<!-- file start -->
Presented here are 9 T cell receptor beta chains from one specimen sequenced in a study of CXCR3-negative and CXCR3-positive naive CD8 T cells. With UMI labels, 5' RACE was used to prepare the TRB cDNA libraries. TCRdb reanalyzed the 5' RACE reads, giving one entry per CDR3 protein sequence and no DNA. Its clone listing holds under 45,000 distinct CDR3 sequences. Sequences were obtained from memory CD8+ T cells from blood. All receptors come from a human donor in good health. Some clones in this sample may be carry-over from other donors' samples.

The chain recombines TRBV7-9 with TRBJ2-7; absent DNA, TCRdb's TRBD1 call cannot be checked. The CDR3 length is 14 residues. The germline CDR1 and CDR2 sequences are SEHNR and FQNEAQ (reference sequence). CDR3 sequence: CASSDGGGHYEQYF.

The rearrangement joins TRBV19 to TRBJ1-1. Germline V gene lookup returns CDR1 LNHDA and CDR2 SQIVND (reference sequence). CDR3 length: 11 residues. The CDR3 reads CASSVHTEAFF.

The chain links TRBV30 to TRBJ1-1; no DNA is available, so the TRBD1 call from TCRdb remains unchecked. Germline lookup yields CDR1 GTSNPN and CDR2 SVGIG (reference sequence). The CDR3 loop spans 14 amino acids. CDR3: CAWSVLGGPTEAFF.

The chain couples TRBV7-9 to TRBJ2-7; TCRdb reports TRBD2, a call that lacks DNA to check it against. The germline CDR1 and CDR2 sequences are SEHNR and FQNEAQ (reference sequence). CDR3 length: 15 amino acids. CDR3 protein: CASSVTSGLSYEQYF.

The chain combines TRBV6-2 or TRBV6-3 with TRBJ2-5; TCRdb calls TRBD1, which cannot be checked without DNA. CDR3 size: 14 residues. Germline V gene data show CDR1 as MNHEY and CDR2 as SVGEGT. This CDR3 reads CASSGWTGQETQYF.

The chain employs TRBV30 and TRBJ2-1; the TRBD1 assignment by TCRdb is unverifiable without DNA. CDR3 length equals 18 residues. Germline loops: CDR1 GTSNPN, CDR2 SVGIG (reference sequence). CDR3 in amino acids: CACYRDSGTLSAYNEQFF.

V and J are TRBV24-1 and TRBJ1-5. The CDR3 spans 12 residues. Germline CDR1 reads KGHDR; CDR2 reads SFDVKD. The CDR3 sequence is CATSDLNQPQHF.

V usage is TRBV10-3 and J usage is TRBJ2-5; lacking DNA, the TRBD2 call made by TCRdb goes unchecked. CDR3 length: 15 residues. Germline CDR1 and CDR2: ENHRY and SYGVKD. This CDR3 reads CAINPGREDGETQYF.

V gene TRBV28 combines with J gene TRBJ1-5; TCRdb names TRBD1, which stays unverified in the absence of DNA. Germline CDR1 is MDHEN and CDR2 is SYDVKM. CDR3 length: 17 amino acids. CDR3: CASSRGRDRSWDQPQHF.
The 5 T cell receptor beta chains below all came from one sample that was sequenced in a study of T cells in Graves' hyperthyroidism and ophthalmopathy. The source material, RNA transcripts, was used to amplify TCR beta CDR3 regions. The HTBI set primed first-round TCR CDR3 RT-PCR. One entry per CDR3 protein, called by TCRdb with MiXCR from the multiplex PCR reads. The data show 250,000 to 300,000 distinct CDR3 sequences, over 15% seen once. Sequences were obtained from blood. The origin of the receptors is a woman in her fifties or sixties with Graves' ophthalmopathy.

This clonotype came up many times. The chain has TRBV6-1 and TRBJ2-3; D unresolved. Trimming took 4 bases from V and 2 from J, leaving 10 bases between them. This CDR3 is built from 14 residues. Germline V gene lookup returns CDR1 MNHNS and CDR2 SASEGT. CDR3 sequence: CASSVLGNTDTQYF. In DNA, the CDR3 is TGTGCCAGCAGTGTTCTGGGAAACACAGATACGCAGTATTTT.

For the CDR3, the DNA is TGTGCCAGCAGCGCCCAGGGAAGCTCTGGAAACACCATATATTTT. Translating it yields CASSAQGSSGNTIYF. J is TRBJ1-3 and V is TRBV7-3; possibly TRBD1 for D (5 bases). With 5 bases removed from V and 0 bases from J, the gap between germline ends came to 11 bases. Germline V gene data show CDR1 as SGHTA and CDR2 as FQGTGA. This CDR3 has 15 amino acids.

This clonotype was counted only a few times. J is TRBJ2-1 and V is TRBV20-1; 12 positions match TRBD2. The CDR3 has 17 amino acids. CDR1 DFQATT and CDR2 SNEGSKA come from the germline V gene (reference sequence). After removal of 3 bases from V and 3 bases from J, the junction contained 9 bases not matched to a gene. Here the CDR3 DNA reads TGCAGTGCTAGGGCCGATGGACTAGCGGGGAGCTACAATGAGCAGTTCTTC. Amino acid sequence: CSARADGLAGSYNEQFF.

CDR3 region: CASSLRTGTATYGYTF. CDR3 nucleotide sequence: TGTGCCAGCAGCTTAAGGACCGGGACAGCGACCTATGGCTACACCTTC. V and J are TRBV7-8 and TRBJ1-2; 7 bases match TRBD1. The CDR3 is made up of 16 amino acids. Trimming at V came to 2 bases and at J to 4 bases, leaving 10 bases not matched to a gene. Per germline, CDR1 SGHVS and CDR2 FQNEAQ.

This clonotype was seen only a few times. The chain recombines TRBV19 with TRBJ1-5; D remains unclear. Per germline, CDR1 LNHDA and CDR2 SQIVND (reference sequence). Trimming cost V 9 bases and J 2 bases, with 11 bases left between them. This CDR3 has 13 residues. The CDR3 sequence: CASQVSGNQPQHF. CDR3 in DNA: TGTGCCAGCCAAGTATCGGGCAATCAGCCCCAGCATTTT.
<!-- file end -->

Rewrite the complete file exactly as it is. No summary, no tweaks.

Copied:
Presented here are 9 T cell receptor beta chains from one specimen sequenced in a study of CXCR3-negative and CXCR3-positive naive CD8 T cells. With UMI labels, 5' RACE was used to prepare the TRB cDNA libraries. TCRdb reanalyzed the 5' RACE reads, giving one entry per CDR3 protein sequence and no DNA. Its clone listing holds under 45,000 distinct CDR3 sequences. Sequences were obtained from memory CD8+ T cells from blood. All receptors come from a human donor in good health. Some clones in this sample may be carry-over from other donors' samples.

The chain recombines TRBV7-9 with TRBJ2-7; absent DNA, TCRdb's TRBD1 call cannot be checked. The CDR3 length is 14 residues. The germline CDR1 and CDR2 sequences are SEHNR and FQNEAQ (reference sequence). CDR3 sequence: CASSDGGGHYEQYF.

The rearrangement joins TRBV19 to TRBJ1-1. Germline V gene lookup returns CDR1 LNHDA and CDR2 SQIVND (reference sequence). CDR3 length: 11 residues. The CDR3 reads CASSVHTEAFF.

The chain links TRBV30 to TRBJ1-1; no DNA is available, so the TRBD1 call from TCRdb remains unchecked. Germline lookup yields CDR1 GTSNPN and CDR2 SVGIG (reference sequence). The CDR3 loop spans 14 amino acids. CDR3: CAWSVLGGPTEAFF.

The chain couples TRBV7-9 to TRBJ2-7; TCRdb reports TRBD2, a call that lacks DNA to check it against. The germline CDR1 and CDR2 sequences are SEHNR and FQNEAQ (reference sequence). CDR3 length: 15 amino acids. CDR3 protein: CASSVTSGLSYEQYF.

The chain combines TRBV6-2 or TRBV6-3 with TRBJ2-5; TCRdb calls TRBD1, which cannot be checked without DNA. CDR3 size: 14 residues. Germline V gene data show CDR1 as MNHEY and CDR2 as SVGEGT. This CDR3 reads CASSGWTGQETQYF.

The chain employs TRBV30 and TRBJ2-1; the TRBD1 assignment by TCRdb is unverifiable without DNA. CDR3 length equals 18 residues. Germline loops: CDR1 GTSNPN, CDR2 SVGIG (reference sequence). CDR3 in amino acids: CACYRDSGTLSAYNEQFF.

V and J are TRBV24-1 and TRBJ1-5. The CDR3 spans 12 residues. Germline CDR1 reads KGHDR; CDR2 reads SFDVKD. The CDR3 sequence is CATSDLNQPQHF.

V usage is TRBV10-3 and J usage is TRBJ2-5; lacking DNA, the TRBD2 call made by TCRdb goes unchecked. CDR3 length: 15 residues. Germline CDR1 and CDR2: ENHRY and SYGVKD. This CDR3 reads CAINPGREDGETQYF.

V gene TRBV28 combines with J gene TRBJ1-5; TCRdb names TRBD1, which stays unverified in the absence of DNA. Germline CDR1 is MDHEN and CDR2 is SYDVKM. CDR3 length: 17 amino acids. CDR3: CASSRGRDRSWDQPQHF.
The 5 T cell receptor beta chains below all came from one sample that was sequenced in a study of T cells in Graves' hyperthyroidism and ophthalmopathy. The source material, RNA transcripts, was used to amplify TCR beta CDR3 regions. The HTBI set primed first-round TCR CDR3 RT-PCR. One entry per CDR3 protein, called by TCRdb with MiXCR from the multiplex PCR reads. The data show 250,000 to 300,000 distinct CDR3 sequences, over 15% seen once. Sequences were obtained from blood. The origin of the receptors is a woman in her fifties or sixties with Graves' ophthalmopathy.

This clonotype came up many times. The chain has TRBV6-1 and TRBJ2-3; D unresolved. Trimming took 4 bases from V and 2 from J, leaving 10 bases between them. This CDR3 is built from 14 residues. Germline V gene lookup returns CDR1 MNHNS and CDR2 SASEGT. CDR3 sequence: CASSVLGNTDTQYF. In DNA, the CDR3 is TGTGCCAGCAGTGTTCTGGGAAACACAGATACGCAGTATTTT.

For the CDR3, the DNA is TGTGCCAGCAGCGCCCAGGGAAGCTCTGGAAACACCATATATTTT. Translating it yields CASSAQGSSGNTIYF. J is TRBJ1-3 and V is TRBV7-3; possibly TRBD1 for D (5 bases). With 5 bases removed from V and 0 bases from J, the gap between germline ends came to 11 bases. Germline V gene data show CDR1 as SGHTA and CDR2 as FQGTGA. This CDR3 has 15 amino acids.

This clonotype was counted only a few times. J is TRBJ2-1 and V is TRBV20-1; 12 positions match TRBD2. The CDR3 has 17 amino acids. CDR1 DFQATT and CDR2 SNEGSKA come from the germline V gene (reference sequence). After removal of 3 bases from V and 3 bases from J, the junction contained 9 bases not matched to a gene. Here the CDR3 DNA reads TGCAGTGCTAGGGCCGATGGACTAGCGGGGAGCTACAATGAGCAGTTCTTC. Amino acid sequence: CSARADGLAGSYNEQFF.

CDR3 region: CASSLRTGTATYGYTF. CDR3 nucleotide sequence: TGTGCCAGCAGCTTAAGGACCGGGACAGCGACCTATGGCTACACCTTC. V and J are TRBV7-8 and TRBJ1-2; 7 bases match TRBD1. The CDR3 is made up of 16 amino acids. Trimming at V came to 2 bases and at J to 4 bases, leaving 10 bases not matched to a gene. Per germline, CDR1 SGHVS and CDR2 FQNEAQ.

This clonotype was seen only a few times. The chain recombines TRBV19 with TRBJ1-5; D remains unclear. Per germline, CDR1 LNHDA and CDR2 SQIVND (reference sequence). Trimming cost V 9 bases and J 2 bases, with 11 bases left between them. This CDR3 has 13 residues. The CDR3 sequence: CASQVSGNQPQHF. CDR3 in DNA: TGTGCCAGCCAAGTATCGGGCAATCAGCCCCAGCATTTT.